Monday, September 7, 2009
Every now and then, you fall in love. With a coffee house, or a kitten, or maybe a moment under a specific tree on one particular day.
Sometimes you fall in love with a novel. In this case, a novel about falling in love.
Is this review sufficiently saccharine yet? Wait--it gets better! Really!
Fingersmith is a novel by Sarah Waters. It is also Victorian slang for "pick pocket." In the context of the novel, it also functions as a double ententre. You see, like the writer's two previous novels, its plot concerns a lesbian love story. But not one of those plithy tales of nice girls who fall for each other then stand up to a social order that disapproves. Such can be the stuff of good story-telling, to be sure. Look at Oranges Are Not the Only Fruit for example or But I'm A Cheerleader. But Waters challenges us rather more than that. The term "politically correct" having become too degraded to mean much of anything anymore, instead let us call this novel one that confounds all expectations--and makes perfect sense. No small feat.
The first stirrings of the plot you can read on any cover of either the novel itself or the DVD of the miniseries adapted from it. Sue Trinder, raised in a squalid but raucus part of London by Mrs. Sucksby, is hired by a charming rogue known as Gentleman to help fleece an heiress. Said heiress is Maud Lilly, a girl Sue's own age--kept under the thumb of a tyrannical uncle Christopher Lilly in his estate of Briar (love the name of that manor--feels perfectly authentic yet seethes with meaning). It is a cruel plan, a ruthless one, and it hinges upon Sue earning Maud's trust.
As perhaps one might suspect, things do not go according to plan. Sue grows close to Maud, and finds herself in a terrible conundrum. In time, they grow more than close. Herein lies the stuff of tragedy.
Waters, one should mention, has a degree in Victorian literature and it shows. She wields a startling plot (or plots) with a skill one might expect of an expert on Wilkie Collins, Charles Dickens and like. Or not. Because the creation of story points and satisfying revelations has never been a matter of studying Anne Radcliffe or Sheridan LeFanu. That requires ability, rather than mere knowledge. For that matter, the book is draped with telling details with layer after layer of meaning. Mr. Lilly, for example--he of the purple tongue from ceaseless wetting of his quill pen, and the brass finger on the library floor beyond which servants are forbidden. Or the extra income Mrs. Sucksby earns because one of her windows shows the nearby gallows (quite a boon execution time, with folks willing to pay for the "show").
Lest you have not yet read or seen this work, I offer no spoilers. Precise twists and turns in the plot remain unwritten for this review. What I will mention is that a co-worker, to whom I'd lent the novel, came in one day with less than ten pages left and uttered the words "I have no idea what is going to happen next!"
Maybe my co-worker is not a good judge of such things. You have no way of knowing. But assume for the sake of argument (as is indeed the case) that she is. Consider then what a testimonial she gave in that moment! Let my own testimony confirm it! One of the grave problems with reading or viewing many works of fiction--whatever the media--is that an audience member becomes jaded. One watches a film or reads a book and what happens within too often ends up predictable. This is my major complaint, for example, with the last book of the Twilight Saga--after chapter one, the bones of plot for all the other chapters were naked to my mind's eye. Not so this book!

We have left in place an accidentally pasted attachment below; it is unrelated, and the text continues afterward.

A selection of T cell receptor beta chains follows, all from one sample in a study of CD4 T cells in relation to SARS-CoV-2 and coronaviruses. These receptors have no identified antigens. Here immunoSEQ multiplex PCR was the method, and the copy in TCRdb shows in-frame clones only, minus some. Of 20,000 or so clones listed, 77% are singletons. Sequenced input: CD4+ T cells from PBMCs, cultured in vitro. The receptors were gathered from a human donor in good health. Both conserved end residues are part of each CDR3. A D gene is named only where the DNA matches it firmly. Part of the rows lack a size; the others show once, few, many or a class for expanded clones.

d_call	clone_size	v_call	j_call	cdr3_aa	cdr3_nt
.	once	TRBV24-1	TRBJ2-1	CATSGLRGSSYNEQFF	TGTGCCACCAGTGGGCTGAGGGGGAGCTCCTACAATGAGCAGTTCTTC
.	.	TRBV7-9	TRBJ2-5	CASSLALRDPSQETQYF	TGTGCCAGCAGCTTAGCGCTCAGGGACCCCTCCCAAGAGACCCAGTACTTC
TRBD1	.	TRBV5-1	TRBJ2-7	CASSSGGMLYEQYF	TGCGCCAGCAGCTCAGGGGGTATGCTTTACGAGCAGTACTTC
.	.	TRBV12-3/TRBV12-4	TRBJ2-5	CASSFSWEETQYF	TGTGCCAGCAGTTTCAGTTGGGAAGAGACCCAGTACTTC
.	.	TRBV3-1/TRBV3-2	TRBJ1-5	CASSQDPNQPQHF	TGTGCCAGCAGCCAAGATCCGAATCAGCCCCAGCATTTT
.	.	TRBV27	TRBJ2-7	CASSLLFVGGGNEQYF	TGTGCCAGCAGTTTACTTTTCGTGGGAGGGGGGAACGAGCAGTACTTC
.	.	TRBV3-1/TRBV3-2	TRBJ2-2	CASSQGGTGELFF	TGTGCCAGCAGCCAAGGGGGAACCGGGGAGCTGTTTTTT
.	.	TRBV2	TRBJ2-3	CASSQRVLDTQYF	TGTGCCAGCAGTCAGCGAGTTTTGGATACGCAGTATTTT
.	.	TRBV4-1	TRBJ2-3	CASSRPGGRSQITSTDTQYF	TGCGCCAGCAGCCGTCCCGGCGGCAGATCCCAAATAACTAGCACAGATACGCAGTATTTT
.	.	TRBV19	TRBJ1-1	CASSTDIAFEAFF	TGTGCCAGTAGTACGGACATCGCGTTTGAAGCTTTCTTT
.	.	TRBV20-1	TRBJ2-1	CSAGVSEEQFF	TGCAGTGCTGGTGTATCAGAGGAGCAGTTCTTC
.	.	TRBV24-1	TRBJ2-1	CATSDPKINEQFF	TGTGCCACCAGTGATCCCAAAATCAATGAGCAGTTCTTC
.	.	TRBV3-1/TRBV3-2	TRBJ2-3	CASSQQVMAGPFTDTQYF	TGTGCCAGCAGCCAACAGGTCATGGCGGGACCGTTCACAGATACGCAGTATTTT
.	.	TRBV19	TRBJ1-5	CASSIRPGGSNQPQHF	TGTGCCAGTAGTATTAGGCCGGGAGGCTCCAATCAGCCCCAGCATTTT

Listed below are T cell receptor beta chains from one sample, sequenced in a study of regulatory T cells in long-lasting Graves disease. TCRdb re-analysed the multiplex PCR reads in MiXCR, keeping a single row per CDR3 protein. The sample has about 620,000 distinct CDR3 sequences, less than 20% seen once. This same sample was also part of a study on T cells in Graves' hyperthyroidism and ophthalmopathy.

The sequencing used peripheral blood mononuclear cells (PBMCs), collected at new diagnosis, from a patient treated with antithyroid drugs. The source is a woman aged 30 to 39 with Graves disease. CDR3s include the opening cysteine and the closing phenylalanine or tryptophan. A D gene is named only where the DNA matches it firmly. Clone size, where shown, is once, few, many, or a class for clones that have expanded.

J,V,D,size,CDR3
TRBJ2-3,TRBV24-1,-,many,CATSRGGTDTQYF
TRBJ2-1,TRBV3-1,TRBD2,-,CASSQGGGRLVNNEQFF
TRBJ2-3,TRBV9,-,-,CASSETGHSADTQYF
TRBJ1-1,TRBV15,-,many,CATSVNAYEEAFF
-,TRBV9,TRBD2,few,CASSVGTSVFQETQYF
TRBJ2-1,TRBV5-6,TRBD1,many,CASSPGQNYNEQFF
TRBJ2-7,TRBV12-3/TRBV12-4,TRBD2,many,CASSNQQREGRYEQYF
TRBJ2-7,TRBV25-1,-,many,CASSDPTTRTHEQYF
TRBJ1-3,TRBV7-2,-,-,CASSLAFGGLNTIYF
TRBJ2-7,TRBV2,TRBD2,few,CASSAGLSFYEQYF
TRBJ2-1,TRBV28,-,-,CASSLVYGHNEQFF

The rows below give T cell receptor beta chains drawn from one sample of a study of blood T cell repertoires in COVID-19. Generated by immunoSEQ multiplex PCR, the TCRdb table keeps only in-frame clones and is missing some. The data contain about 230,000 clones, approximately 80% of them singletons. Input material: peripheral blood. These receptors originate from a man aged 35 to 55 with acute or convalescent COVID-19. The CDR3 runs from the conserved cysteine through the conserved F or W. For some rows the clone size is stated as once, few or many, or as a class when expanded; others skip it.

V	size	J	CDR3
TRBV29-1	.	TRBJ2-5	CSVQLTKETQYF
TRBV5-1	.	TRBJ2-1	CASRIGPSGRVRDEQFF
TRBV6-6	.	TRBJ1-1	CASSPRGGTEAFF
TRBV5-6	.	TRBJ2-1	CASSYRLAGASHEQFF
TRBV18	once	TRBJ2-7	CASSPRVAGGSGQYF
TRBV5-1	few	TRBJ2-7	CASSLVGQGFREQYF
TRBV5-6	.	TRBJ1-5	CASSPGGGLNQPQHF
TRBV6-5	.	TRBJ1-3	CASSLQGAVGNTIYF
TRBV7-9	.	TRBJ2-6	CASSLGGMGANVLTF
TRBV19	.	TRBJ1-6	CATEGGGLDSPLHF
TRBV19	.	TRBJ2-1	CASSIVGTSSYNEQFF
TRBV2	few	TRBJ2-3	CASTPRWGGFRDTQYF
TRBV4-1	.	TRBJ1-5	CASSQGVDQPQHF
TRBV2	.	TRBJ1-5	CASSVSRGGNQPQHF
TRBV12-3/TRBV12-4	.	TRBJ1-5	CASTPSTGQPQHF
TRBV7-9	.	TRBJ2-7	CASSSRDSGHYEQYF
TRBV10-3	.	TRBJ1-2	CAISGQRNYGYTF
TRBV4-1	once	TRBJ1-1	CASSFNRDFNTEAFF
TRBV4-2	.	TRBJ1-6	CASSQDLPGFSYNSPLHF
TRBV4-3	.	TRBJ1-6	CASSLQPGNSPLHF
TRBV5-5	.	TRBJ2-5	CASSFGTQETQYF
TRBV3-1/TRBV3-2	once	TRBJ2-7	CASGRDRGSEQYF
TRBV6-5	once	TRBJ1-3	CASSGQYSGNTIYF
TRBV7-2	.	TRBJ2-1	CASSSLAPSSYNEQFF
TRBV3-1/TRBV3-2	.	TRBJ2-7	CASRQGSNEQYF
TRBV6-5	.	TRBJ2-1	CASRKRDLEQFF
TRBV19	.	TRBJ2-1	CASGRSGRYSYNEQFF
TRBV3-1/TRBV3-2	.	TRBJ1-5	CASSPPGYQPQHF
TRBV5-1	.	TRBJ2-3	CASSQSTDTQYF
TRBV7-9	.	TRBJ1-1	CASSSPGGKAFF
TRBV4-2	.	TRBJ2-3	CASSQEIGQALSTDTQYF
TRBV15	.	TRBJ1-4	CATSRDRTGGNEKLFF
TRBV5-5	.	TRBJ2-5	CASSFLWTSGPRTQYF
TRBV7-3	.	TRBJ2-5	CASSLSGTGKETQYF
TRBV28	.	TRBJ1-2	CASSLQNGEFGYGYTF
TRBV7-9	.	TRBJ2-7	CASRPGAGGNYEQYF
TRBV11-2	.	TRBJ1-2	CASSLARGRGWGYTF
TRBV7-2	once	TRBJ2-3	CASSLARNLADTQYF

Alas, my fear is that now readers might halfway expect UFOs to abduct one of the characters, then clone her to become the president of a distant planet of living lawn furniture.
No fear. Surprising, yes. Silly, no.
What I can say without hesitation is that Fingersmith captures the feel of another era, a time before modern forensics or women's rights, before the cataloging of all things had reached quite such a pervasive level, where "class" meant something much than it does to us today (at least, I hope so). Social services--what would those be? London--a place only imagined and barely that without television or films or even photographs. More tellingly--Identity. A more malleable thing in some ways without social security numbers or fingerprints, much less DNA profiles or digital records. Waters' words take us to another place, one not so very far from us in time--hence familiar yet alien. Quaint, and also disturbing. Yet comfortable in some odd way.
More than this, she weaves a constellation of characters in orbit around one another that compel interest and caring. Sue's practicality coupled with a growing shame at her own actions. Maud's ignorance, slowly but surely demolished in the wake of meeting Sue. The charm and cruel honesty of Gentleman. Mr. Lilly--tyrant and cripple (in soul far more than body). And the strange, difficult journey of Mrs. Sucksby as plots unravel and secrets start doing a dance. Yet at its heart--a love story. Two complex and complete human beings who--and why this should be so utterly believable and understandable is the art of the thing--find in each other some part of themselves they've been missing. Sue and Maud are the heart of this tale, with all its mystery and betrayals. They are the ones we care about most, and from whose eyes we learn all kinds of uncomfortable truths. Each becomes a treasure to the other, but under more bizarre and challenging circumstances one might fear to imagine.
In passing I should mention the BBC made a fine adaptation of the novel, starring Sally Hawkins and Elaine Cassidy in the leads. Behold the trailer: